Depends who you talk to. It’s a whole subjective thing. I have friends who will rave about my Cabernet. Then I have the Pinotphiles, and they don’t want to know about Cabernet. Pinot Noir is a chameleon. It goes with so many different things. But the Cabernet market is alive and healthy, absolutely. It all depends on pedigree, where, who, how, what. And Cabernet has longer aging potential for those who want a cellar although for our wines, we really strive to make them very drinkable when they go to market. We’re not into the trophy business. That’s never been our claim to fame. “Oh, I bought it, and I have to lay it down for five years.” That’s not who we’ve tried to be. We’re really very much on the old style, family sitting at the table. And if we don’t like it, we don’t want to sell it. Our wines are very much modeled after the family’s taste. Everybody puts their two cents in about why they like this better or that better.
But doesn’t taste change over time?
It does. People are more interested in food friendly wines now with lower alcohol, so you don’t have to hang onto the table after you’ve had a glass, easier going wines. That’s where we’ve tried to be. I can remember when Chardonnay was it, and nobody wanted to talk about anything else. I remember when Rose` became White Zinfandel and then got so beat up that everybody thought of it as box wine. All of a sudden, the new generation coming behind thinks they invented Rose`. We make a small amount of Rose` each year and most of it is sold in the tasting room or to our wine club members. But believe it or not, most people consider Rose a summer wine, May to September, because it goes so well with summer fare, but have Rose` with Turkey sometime. It’s a Thanksgiving wine too, Rose` and Pinot Noir. If you had talked to someone 20 years ago, even 15 years ago, it had to be Chardonnay with turkey, come on. What else is there? Things do evolve. The more people travel, the smaller the world gets. They get exposed and come back with new habits. Who would have thought that Levi Strauss was going to dress the world? If you wore blue jeans in Europe in 1965, people would have looked at you like you were crazy. Now you go to Europe, and everybody looks like they just came from the U.S. because they’re all in blue jeans. And European winemakers come to the U.S. to look at the techniques that we’re using here to modernize their ways of thinking and of production. The way to consider wine is that it is a living thing and changes constantly. People’s tastes change constantly. It’s the nature of it all.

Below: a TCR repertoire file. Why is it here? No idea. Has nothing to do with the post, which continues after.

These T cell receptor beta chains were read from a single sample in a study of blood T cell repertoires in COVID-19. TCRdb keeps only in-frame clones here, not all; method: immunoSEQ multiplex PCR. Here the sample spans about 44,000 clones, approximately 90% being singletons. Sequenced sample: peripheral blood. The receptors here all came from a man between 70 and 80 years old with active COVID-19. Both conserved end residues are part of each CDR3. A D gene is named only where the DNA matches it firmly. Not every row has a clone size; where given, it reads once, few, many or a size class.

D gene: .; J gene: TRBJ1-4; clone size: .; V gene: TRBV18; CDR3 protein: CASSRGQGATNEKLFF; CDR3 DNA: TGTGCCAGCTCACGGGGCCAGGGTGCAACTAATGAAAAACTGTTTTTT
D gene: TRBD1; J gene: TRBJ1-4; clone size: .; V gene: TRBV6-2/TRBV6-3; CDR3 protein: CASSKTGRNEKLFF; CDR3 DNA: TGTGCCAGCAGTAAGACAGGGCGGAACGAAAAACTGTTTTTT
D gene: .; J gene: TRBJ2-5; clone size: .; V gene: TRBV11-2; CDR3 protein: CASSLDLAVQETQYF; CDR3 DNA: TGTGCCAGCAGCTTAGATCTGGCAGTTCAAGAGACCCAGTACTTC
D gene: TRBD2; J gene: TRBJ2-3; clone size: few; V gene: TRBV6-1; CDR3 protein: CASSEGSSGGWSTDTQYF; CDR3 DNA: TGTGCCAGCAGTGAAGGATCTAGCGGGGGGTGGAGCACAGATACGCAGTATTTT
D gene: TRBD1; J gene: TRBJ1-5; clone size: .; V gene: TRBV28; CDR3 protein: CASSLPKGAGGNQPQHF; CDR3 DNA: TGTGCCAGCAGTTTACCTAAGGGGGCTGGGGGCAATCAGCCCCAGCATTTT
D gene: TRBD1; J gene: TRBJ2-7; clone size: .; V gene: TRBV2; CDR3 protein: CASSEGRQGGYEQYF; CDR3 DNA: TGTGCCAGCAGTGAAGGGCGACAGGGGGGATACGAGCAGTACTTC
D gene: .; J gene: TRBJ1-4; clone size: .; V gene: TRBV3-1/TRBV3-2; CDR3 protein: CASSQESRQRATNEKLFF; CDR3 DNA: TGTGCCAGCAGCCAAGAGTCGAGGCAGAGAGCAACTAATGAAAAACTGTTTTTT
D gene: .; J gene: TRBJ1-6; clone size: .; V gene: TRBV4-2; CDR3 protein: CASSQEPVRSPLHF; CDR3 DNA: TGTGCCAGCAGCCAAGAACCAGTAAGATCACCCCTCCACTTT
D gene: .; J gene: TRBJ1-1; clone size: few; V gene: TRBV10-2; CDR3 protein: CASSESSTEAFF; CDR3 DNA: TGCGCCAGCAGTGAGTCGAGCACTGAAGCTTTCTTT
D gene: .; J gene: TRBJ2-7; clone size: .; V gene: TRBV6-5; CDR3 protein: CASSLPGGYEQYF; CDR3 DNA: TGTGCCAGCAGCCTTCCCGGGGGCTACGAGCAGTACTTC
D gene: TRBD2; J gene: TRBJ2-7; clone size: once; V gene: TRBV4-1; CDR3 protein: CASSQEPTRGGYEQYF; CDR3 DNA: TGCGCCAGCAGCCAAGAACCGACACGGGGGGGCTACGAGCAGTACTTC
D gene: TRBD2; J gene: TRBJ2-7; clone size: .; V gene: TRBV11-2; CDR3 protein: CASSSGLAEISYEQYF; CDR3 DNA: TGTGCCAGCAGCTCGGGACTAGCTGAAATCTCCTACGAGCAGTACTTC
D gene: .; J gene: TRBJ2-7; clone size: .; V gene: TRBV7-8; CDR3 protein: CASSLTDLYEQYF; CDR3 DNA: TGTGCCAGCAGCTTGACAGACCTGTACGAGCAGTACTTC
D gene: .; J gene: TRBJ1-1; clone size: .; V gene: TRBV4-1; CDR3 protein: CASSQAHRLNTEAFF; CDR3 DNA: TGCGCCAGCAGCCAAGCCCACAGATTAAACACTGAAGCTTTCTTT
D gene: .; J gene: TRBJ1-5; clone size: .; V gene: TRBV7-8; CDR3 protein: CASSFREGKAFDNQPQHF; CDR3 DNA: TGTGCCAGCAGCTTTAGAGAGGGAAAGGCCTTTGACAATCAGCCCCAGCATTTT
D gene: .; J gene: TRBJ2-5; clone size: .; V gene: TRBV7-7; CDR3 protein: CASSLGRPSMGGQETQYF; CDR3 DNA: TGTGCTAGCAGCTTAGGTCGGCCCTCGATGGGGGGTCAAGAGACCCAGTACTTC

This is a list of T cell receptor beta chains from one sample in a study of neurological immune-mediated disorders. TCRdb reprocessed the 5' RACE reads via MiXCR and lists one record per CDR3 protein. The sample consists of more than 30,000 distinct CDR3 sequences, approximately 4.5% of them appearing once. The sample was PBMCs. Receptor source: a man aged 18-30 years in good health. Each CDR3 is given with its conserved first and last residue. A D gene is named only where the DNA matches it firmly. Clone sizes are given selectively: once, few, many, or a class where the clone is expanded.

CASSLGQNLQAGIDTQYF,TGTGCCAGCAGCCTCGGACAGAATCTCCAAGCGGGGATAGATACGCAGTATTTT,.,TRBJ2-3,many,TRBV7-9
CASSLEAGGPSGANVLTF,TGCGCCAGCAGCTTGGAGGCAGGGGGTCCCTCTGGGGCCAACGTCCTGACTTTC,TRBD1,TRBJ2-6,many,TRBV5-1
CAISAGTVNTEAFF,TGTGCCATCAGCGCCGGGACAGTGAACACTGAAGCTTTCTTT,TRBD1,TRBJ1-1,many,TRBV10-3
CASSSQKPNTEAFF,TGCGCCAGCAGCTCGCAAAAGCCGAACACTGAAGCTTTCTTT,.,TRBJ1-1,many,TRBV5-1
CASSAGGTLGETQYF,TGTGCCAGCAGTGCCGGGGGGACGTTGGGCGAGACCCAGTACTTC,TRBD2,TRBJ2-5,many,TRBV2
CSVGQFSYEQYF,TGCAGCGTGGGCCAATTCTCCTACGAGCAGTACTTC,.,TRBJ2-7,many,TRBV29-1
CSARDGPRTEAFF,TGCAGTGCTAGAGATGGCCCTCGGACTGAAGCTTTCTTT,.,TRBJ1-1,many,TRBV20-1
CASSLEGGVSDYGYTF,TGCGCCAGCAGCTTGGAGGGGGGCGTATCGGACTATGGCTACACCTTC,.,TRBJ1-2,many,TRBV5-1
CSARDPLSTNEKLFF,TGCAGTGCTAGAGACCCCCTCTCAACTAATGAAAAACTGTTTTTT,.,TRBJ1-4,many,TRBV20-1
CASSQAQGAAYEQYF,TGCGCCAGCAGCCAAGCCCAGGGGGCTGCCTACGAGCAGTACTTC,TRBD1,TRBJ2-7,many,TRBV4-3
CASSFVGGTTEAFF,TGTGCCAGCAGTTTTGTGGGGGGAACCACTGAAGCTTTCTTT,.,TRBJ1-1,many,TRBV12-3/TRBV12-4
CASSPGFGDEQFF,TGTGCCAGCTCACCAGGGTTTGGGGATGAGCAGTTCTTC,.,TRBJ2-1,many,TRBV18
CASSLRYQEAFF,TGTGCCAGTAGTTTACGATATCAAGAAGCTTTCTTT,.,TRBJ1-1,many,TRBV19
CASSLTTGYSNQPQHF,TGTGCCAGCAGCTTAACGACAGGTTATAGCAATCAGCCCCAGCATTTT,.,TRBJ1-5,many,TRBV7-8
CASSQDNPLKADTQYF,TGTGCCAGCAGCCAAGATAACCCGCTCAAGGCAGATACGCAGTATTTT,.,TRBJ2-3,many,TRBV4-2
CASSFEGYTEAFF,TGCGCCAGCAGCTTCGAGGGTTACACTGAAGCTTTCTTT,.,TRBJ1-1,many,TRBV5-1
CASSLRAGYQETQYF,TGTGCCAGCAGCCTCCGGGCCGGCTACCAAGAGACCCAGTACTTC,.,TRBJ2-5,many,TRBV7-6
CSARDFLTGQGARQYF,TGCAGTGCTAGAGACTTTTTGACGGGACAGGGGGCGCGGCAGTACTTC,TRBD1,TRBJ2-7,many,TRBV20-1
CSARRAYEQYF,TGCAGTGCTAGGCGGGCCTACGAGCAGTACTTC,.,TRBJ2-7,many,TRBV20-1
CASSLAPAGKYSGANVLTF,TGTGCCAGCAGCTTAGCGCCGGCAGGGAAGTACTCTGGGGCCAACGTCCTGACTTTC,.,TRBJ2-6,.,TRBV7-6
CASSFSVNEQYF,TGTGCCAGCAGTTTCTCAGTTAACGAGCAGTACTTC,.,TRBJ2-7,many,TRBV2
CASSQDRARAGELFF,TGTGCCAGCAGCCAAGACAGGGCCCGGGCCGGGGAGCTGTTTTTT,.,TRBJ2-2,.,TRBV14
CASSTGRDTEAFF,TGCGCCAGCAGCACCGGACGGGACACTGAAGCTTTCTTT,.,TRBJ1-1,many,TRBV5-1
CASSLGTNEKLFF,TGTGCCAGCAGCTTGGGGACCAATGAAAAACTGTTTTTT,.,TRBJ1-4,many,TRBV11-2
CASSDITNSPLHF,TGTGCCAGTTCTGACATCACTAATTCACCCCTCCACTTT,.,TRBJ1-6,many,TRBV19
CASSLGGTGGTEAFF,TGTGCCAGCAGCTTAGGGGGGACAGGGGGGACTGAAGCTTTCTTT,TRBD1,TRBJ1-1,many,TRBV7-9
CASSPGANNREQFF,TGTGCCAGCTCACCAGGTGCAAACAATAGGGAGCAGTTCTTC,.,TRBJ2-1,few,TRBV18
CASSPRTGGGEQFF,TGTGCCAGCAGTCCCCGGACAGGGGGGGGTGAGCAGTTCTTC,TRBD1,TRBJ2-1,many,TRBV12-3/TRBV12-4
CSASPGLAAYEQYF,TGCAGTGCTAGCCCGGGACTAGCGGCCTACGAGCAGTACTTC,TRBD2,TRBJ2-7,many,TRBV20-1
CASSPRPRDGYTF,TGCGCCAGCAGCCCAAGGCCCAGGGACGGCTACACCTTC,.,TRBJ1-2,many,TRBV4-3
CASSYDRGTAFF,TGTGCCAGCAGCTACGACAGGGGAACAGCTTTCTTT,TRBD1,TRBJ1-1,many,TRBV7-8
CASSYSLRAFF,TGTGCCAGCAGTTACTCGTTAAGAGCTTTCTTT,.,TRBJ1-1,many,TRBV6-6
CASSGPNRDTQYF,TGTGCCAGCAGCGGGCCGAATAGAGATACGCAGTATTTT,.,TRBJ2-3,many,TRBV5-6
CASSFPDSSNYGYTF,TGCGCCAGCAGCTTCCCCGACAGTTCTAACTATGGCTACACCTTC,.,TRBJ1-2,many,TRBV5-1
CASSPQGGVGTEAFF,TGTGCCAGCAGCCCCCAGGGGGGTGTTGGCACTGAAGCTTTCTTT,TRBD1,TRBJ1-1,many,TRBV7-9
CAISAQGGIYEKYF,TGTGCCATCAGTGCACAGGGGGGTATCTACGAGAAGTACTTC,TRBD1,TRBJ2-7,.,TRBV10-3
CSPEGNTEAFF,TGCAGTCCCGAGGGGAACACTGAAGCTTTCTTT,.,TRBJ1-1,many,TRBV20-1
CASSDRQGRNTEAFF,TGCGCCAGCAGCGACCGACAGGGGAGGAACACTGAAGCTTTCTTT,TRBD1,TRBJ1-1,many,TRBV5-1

So how do you keep your fingers on that pulse of changing tastes?
We get a lot of feedback from the tasting room. But the best barometer that I have about anything that’s changing is my children. Listen to what they have to say, and they’re going to tell you what that generation is looking for. My children are now 34 and 32. They’ve got the pulse on it, and they can program my telephone too. We just spoke about Rose`, and they were thrilled that we considered making it. We started about three or four years ago. Sauvignon Blanc is a comer in that crowd, especially in these last few years. Part of it is also the economic climate. You get to certain things a little easier than others. Every night’s not Christmas. You need alternatives for Tuesday.
Are your children involved with the winery?
Not at this time really. They’re pursuing other careers. My daughter was involved for a long time doing marketing and public relations, and she moved on to working for an investment bank. But they all have their fingers in the business. It’s kind of like their second job. Again, they were born with it. The family is getting large. There are three of us and eight cousins in the next generation. It’s good for some of the youngsters to have backgrounds in something else.
What’s your prognosis for next year? Everybody says that 2012 has been a great vintage.
It’s been a great vintage and a bountiful vintage, and I think consumers are going to be in the driver’s seat because there’s going to be a lot of wine for sale. And when there’s a lot of wine for sale, prices are very competitive. The winner is the consumer. They’re going to get a lot of good wine at very good prices. I think we’re crawling out of the doldrums economy-wise, and that helps too.
California Wines of the Month
Pellegrini Family Vineyards – 2009 Chardonnay Russian River Valley
Winemaker Dan Fitzgerald’s Notes
The Chardonnay grapes for this wine come from our estate vineyard in Russian River Valley. In contrast to our barrel fermented Olivet Lane Chardonnay, the grapes for this wine are harvested earlier, whole-cluster pressed, fermented and held in stainless steel tanks. The wine does not undergo malolactic fermentation and is bottled in spring, following the harvest. It is meant to be enjoyed for its youthful fragrance, green apple-like flavors, and bracing acidity. The 2009 Pellegrini Chardonnay is a beautiful straw color with yellow and green highlights. This wine shows intense aromas of Pippin apple, Bartlett pear, and lemon zest. With good acidity and a long finish, we especially enjoy this style of Chardonnay with appetizers or with simply prepared and unadorned seafood such as marinated Dungeness crab or sautéed Petrale sole (brix at harvest 23.24, alcohol 14.5%, pH 3.21, total acidity 0.69 g/100 ml).